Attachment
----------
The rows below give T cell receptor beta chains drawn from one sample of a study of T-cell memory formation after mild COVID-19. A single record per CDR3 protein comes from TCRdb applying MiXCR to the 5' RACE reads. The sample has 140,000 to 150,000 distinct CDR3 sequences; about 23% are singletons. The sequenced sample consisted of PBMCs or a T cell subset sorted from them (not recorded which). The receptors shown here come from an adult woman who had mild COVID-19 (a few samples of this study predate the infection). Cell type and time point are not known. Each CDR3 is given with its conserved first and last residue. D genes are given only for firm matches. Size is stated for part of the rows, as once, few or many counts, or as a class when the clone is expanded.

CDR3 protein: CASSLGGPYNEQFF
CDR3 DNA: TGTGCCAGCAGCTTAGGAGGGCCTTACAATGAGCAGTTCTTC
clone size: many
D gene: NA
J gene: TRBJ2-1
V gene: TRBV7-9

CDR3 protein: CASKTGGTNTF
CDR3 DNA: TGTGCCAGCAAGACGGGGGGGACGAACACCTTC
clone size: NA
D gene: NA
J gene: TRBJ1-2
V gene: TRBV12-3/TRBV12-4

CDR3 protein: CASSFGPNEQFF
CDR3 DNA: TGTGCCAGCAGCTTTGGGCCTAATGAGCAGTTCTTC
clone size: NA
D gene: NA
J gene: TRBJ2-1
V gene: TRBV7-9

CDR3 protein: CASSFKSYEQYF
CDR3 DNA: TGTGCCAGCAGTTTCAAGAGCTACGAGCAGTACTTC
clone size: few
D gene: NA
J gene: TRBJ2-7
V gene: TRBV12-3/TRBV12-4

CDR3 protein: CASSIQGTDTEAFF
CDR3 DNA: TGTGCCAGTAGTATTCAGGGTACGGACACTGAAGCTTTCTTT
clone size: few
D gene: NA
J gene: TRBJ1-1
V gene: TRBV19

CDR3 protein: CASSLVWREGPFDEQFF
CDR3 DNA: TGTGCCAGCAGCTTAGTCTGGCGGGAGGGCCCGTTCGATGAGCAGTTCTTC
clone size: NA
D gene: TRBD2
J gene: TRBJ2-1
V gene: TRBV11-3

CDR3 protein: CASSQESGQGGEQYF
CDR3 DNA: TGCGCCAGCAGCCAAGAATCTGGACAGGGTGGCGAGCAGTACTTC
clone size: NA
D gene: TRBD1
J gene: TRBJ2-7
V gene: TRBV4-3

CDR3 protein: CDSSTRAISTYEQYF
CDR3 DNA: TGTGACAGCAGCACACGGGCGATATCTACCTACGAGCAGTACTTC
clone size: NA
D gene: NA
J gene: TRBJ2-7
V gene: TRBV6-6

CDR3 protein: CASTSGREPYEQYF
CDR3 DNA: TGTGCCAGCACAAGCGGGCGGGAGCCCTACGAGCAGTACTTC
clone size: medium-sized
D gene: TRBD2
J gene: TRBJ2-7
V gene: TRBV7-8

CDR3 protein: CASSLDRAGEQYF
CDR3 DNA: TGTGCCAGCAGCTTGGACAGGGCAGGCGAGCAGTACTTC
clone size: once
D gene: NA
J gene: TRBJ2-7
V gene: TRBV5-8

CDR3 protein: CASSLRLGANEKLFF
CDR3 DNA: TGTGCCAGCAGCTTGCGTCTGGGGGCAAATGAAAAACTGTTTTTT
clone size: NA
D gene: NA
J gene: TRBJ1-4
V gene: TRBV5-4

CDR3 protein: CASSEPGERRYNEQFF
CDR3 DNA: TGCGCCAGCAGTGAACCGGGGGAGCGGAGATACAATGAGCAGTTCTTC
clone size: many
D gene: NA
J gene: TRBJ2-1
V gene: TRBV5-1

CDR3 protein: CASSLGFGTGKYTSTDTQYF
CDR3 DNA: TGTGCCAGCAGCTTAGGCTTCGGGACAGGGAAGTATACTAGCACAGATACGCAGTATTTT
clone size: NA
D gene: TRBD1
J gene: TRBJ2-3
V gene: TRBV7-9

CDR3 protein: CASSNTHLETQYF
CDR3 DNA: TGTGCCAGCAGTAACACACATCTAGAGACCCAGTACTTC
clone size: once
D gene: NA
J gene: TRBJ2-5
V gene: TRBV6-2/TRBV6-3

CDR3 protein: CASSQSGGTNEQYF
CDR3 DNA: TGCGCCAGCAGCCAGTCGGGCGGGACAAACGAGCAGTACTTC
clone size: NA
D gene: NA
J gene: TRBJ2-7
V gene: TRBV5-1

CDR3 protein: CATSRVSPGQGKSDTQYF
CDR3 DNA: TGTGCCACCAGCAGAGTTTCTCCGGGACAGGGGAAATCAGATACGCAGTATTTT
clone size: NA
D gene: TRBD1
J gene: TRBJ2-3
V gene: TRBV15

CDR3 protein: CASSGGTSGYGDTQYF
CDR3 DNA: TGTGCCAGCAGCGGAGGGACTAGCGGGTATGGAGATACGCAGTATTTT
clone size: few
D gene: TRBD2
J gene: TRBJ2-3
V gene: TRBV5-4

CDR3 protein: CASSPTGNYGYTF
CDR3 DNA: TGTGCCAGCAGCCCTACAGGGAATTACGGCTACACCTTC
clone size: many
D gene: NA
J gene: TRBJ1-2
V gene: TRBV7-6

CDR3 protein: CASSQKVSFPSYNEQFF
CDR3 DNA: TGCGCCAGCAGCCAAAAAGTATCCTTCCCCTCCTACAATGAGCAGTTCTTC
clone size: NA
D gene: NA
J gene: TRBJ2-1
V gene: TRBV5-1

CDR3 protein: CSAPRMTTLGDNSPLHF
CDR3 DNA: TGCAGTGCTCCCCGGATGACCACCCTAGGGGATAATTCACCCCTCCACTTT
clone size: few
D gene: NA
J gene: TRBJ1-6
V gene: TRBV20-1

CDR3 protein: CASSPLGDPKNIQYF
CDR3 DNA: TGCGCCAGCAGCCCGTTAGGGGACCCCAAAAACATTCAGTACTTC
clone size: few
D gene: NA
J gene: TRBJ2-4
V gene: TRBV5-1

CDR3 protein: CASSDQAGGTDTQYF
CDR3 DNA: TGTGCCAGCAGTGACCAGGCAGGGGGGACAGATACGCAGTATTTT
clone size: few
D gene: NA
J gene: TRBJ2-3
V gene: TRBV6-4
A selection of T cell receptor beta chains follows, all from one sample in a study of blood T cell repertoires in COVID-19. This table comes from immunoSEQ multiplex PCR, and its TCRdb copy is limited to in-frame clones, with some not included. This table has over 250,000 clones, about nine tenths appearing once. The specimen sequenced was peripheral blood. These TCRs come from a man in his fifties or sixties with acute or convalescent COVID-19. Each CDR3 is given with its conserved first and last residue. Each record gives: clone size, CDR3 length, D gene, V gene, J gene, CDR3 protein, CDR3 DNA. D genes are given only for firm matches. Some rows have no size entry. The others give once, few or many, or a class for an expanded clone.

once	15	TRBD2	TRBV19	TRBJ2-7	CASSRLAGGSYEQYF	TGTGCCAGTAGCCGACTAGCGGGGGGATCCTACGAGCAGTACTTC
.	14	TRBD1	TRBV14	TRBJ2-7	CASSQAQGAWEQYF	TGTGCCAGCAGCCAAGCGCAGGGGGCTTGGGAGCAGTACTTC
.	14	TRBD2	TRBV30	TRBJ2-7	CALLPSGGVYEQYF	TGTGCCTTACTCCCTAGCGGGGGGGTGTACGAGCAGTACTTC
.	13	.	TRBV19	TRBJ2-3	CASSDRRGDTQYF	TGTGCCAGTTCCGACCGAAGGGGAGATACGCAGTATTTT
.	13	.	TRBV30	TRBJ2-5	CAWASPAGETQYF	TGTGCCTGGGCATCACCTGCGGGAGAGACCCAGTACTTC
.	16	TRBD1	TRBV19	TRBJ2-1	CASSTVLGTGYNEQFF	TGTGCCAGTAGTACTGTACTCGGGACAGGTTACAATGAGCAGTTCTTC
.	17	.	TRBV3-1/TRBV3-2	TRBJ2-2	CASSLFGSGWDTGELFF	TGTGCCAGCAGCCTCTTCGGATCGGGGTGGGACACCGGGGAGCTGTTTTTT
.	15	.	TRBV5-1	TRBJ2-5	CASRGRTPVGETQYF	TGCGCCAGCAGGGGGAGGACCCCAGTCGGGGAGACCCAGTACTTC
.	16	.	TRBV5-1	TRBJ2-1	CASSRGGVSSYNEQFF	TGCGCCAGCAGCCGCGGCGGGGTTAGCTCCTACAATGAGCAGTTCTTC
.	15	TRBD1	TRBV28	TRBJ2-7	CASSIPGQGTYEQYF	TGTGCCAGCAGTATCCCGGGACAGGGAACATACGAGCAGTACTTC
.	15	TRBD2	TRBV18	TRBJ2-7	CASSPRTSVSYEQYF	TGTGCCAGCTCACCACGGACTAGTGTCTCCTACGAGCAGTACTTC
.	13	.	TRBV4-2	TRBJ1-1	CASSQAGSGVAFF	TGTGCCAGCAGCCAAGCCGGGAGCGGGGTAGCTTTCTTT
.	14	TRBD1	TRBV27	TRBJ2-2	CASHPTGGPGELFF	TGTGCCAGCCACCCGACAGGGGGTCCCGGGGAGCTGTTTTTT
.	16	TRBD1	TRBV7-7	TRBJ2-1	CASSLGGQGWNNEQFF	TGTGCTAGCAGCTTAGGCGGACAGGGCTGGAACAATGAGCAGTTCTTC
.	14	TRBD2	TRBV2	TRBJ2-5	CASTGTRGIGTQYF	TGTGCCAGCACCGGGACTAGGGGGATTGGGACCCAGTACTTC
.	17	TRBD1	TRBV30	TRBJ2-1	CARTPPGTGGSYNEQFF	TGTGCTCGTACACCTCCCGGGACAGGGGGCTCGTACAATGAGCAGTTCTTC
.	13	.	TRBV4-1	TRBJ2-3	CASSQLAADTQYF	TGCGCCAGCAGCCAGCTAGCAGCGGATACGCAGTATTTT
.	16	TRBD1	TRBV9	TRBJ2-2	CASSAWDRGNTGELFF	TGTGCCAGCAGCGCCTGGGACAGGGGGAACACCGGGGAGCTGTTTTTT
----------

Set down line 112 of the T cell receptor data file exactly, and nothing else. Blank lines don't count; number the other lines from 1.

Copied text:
clone size: NA